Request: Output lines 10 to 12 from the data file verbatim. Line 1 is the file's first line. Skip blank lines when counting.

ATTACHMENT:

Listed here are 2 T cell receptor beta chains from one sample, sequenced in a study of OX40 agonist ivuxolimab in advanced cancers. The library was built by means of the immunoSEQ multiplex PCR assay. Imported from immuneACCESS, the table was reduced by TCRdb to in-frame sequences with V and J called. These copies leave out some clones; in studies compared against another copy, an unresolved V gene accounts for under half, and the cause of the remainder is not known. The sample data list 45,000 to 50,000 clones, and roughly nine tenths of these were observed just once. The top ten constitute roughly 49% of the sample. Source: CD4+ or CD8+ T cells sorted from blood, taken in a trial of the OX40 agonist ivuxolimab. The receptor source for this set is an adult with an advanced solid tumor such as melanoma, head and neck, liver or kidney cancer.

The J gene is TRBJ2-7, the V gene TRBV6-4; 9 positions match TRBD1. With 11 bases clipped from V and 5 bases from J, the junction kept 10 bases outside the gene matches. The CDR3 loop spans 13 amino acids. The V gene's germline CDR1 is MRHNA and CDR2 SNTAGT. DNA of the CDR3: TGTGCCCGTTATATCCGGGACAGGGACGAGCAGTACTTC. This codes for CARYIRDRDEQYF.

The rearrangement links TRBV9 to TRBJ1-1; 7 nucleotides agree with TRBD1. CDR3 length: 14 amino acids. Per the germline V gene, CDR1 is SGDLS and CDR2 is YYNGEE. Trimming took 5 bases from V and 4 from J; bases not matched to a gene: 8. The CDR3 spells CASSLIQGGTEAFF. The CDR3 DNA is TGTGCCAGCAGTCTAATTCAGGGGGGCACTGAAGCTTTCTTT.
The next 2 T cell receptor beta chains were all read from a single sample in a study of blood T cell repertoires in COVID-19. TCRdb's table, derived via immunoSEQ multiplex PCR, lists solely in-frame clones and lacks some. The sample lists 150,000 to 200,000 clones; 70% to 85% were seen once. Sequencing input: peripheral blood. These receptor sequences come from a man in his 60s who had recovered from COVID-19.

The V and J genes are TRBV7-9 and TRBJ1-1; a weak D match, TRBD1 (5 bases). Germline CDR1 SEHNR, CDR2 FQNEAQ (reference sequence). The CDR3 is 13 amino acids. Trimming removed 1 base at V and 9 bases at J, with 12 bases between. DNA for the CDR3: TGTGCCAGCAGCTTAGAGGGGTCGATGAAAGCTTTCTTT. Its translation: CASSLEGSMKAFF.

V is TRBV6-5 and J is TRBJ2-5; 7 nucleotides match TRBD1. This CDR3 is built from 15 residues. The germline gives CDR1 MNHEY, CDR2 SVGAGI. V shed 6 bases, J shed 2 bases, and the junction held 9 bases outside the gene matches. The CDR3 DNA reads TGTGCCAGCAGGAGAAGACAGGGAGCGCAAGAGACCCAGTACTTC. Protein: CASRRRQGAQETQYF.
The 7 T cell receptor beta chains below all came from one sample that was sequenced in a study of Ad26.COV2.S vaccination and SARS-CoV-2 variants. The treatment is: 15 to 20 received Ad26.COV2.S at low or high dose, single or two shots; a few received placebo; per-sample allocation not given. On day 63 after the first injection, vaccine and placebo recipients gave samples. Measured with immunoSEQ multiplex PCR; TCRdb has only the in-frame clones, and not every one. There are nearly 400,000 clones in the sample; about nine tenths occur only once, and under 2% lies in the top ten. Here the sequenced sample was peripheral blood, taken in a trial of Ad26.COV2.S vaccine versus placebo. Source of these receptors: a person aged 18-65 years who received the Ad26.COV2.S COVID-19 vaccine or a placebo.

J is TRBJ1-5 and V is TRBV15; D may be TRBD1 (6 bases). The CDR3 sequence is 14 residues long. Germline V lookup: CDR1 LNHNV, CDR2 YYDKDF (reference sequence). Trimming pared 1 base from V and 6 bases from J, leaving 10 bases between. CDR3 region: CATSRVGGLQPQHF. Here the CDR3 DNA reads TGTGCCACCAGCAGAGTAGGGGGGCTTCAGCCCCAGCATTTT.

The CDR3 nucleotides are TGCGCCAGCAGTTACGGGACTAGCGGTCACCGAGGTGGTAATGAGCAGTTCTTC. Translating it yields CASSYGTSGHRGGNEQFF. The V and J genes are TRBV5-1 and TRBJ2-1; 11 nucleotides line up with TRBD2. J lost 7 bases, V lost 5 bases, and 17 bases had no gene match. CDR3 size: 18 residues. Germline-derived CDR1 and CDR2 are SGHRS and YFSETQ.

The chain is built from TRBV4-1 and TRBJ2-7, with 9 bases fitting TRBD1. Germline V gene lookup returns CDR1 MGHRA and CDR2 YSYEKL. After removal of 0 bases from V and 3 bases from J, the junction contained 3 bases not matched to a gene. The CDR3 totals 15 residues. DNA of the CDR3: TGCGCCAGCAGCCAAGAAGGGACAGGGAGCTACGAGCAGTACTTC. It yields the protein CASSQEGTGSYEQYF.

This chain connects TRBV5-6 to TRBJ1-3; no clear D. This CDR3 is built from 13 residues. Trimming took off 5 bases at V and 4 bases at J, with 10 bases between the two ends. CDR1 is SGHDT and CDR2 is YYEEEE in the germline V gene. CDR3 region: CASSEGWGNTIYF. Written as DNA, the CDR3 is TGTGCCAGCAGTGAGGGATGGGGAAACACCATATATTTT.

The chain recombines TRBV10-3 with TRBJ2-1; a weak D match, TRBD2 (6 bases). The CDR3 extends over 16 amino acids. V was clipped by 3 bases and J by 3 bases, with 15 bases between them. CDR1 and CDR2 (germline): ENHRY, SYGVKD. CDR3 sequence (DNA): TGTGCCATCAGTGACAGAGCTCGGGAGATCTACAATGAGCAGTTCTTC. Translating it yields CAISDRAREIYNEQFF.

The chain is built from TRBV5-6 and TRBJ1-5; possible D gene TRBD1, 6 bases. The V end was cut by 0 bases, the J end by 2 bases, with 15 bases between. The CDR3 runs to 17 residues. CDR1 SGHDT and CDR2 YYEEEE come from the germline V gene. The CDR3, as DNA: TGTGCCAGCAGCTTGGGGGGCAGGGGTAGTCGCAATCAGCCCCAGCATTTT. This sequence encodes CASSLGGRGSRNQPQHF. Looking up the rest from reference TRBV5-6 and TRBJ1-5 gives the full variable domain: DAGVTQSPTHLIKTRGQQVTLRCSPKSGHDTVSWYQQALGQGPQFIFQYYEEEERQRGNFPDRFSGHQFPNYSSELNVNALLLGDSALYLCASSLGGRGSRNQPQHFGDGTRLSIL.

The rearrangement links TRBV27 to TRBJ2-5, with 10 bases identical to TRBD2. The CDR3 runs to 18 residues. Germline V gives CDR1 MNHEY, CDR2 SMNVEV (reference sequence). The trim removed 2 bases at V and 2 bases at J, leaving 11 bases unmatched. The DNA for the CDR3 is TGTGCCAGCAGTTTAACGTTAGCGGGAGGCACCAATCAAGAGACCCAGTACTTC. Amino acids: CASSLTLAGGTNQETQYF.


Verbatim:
The chain is built from TRBV4-1 and TRBJ2-7, with 9 bases fitting TRBD1. Germline V gene lookup returns CDR1 MGHRA and CDR2 YSYEKL. After removal of 0 bases from V and 3 bases from J, the junction contained 3 bases not matched to a gene. The CDR3 totals 15 residues. DNA of the CDR3: TGCGCCAGCAGCCAAGAAGGGACAGGGAGCTACGAGCAGTACTTC. It yields the protein CASSQEGTGSYEQYF.

This chain connects TRBV5-6 to TRBJ1-3; no clear D. This CDR3 is built from 13 residues. Trimming took off 5 bases at V and 4 bases at J, with 10 bases between the two ends. CDR1 is SGHDT and CDR2 is YYEEEE in the germline V gene. CDR3 region: CASSEGWGNTIYF. Written as DNA, the CDR3 is TGTGCCAGCAGTGAGGGATGGGGAAACACCATATATTTT.

The chain recombines TRBV10-3 with TRBJ2-1; a weak D match, TRBD2 (6 bases). The CDR3 extends over 16 amino acids. V was clipped by 3 bases and J by 3 bases, with 15 bases between them. CDR1 and CDR2 (germline): ENHRY, SYGVKD. CDR3 sequence (DNA): TGTGCCATCAGTGACAGAGCTCGGGAGATCTACAATGAGCAGTTCTTC. Translating it yields CAISDRAREIYNEQFF.